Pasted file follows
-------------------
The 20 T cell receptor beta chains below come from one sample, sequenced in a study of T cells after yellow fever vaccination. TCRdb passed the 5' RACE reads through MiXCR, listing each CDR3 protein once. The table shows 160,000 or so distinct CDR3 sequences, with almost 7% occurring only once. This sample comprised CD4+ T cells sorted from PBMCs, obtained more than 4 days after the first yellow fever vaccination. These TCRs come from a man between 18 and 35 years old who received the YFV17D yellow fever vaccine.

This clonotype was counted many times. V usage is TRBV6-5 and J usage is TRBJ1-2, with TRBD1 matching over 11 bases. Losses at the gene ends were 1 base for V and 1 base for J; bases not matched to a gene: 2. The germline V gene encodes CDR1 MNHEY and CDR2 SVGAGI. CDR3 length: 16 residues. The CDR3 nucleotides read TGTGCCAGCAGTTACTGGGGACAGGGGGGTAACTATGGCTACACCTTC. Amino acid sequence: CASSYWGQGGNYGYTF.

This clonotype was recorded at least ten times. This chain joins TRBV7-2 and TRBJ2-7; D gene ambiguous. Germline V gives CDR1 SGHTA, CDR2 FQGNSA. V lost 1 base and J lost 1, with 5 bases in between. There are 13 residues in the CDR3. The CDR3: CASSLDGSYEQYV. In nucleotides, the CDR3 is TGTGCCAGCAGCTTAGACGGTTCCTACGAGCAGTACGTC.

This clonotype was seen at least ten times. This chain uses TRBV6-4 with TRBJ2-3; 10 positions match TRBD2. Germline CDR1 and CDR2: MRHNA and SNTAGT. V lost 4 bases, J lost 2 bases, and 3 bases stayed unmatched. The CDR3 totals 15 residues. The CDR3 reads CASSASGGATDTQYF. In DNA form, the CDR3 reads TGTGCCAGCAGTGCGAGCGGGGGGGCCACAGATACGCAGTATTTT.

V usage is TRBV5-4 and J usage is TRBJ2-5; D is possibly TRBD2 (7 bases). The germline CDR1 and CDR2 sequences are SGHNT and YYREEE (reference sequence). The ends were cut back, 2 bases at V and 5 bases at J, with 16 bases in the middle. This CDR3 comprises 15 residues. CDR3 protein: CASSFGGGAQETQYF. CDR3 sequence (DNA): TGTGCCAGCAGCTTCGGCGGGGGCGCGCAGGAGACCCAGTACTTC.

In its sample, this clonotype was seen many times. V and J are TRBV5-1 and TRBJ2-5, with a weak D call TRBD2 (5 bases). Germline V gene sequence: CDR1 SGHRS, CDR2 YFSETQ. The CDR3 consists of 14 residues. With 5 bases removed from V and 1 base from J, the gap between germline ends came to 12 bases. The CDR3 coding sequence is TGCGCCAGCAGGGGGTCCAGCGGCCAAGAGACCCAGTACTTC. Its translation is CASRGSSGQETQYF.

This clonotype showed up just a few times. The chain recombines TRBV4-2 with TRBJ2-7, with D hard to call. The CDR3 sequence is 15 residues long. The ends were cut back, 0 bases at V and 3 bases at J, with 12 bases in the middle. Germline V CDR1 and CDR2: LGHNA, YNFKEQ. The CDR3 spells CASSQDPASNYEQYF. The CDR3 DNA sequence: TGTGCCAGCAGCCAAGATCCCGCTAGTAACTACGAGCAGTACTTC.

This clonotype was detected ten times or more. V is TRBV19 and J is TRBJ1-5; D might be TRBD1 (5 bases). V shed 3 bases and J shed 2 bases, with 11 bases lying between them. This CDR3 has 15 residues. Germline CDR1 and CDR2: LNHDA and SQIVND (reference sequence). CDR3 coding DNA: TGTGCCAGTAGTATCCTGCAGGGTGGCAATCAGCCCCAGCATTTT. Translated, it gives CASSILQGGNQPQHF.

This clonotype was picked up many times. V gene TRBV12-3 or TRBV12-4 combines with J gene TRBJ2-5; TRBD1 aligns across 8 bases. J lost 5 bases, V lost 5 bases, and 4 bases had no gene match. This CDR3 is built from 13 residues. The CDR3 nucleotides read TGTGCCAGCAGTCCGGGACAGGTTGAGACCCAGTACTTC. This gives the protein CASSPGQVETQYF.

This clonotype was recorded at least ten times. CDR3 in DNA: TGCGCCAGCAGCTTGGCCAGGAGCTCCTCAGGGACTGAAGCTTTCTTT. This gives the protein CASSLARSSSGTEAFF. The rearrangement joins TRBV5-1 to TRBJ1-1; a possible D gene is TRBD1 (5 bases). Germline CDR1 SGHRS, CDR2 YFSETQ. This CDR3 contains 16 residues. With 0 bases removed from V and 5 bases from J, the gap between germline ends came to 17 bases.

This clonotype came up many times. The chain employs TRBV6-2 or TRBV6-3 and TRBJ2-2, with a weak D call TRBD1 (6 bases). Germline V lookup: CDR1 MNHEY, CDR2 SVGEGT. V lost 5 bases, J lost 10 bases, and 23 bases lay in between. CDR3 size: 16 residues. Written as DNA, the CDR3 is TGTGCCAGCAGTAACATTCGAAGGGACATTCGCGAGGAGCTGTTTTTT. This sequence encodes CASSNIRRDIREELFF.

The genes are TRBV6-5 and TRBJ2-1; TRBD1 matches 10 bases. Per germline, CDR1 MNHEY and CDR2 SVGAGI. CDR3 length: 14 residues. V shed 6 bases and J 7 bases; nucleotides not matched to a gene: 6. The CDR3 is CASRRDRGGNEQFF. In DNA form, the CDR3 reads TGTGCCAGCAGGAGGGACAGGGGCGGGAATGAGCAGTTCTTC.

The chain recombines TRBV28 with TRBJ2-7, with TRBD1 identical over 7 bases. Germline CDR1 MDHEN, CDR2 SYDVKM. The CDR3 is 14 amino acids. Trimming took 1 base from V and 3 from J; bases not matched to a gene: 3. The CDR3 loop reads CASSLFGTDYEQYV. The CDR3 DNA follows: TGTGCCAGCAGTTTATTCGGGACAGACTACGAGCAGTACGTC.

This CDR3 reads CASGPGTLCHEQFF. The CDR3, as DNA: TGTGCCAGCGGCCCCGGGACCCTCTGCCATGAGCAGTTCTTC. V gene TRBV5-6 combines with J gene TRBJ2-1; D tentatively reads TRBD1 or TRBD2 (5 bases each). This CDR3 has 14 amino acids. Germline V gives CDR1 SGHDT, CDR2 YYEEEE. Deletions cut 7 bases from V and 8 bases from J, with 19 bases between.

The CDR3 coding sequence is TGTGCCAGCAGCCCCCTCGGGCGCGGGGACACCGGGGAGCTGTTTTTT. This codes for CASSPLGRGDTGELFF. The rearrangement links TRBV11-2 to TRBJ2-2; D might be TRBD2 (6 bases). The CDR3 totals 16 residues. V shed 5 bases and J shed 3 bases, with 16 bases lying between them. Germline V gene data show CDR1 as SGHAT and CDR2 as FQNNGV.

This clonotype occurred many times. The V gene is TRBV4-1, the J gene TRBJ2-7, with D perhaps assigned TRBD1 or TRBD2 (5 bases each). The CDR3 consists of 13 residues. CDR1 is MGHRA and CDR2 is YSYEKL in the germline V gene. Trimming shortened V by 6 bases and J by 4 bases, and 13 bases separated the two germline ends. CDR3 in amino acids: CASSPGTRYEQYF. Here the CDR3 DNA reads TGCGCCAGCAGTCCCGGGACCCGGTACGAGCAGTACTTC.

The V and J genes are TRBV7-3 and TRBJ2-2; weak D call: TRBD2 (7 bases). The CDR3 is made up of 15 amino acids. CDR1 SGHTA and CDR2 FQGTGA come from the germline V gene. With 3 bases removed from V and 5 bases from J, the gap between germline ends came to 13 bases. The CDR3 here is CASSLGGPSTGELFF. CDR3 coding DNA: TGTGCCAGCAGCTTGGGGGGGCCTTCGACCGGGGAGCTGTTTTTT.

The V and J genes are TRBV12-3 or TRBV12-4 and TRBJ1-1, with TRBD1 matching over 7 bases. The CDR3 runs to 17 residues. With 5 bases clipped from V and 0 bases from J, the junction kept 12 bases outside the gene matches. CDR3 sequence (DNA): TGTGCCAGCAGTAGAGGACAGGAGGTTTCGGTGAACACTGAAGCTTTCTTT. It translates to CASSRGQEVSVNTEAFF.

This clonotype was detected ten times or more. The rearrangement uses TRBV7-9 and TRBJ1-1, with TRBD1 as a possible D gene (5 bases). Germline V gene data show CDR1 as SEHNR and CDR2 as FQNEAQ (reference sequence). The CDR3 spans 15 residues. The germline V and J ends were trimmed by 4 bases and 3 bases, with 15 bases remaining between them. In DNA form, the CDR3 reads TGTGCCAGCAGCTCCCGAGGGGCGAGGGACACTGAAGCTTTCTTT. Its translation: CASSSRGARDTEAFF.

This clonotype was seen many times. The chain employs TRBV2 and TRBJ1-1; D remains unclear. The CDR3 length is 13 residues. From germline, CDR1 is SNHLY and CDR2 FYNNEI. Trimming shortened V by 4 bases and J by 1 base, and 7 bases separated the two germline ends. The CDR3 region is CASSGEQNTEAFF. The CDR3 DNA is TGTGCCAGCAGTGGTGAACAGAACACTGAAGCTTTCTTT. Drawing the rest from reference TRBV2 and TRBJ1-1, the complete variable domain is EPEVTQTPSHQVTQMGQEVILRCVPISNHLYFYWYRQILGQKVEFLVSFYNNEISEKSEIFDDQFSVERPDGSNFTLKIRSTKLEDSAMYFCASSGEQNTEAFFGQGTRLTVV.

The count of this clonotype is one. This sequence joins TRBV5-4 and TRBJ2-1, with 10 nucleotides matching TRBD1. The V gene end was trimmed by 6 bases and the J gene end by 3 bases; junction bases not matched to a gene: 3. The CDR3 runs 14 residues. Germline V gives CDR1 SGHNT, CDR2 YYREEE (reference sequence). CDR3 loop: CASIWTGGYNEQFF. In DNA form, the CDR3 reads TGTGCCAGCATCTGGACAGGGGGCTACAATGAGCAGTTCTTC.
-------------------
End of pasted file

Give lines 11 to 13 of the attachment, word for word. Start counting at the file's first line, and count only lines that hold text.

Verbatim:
This clonotype came up many times. The chain employs TRBV6-2 or TRBV6-3 and TRBJ2-2, with a weak D call TRBD1 (6 bases). Germline V lookup: CDR1 MNHEY, CDR2 SVGEGT. V lost 5 bases, J lost 10 bases, and 23 bases lay in between. CDR3 size: 16 residues. Written as DNA, the CDR3 is TGTGCCAGCAGTAACATTCGAAGGGACATTCGCGAGGAGCTGTTTTTT. This sequence encodes CASSNIRRDIREELFF.

The genes are TRBV6-5 and TRBJ2-1; TRBD1 matches 10 bases. Per germline, CDR1 MNHEY and CDR2 SVGAGI. CDR3 length: 14 residues. V shed 6 bases and J 7 bases; nucleotides not matched to a gene: 6. The CDR3 is CASRRDRGGNEQFF. In DNA form, the CDR3 reads TGTGCCAGCAGGAGGGACAGGGGCGGGAATGAGCAGTTCTTC.

The chain recombines TRBV28 with TRBJ2-7, with TRBD1 identical over 7 bases. Germline CDR1 MDHEN, CDR2 SYDVKM. The CDR3 is 14 amino acids. Trimming took 1 base from V and 3 from J; bases not matched to a gene: 3. The CDR3 loop reads CASSLFGTDYEQYV. The CDR3 DNA follows: TGTGCCAGCAGTTTATTCGGGACAGACTACGAGCAGTACGTC.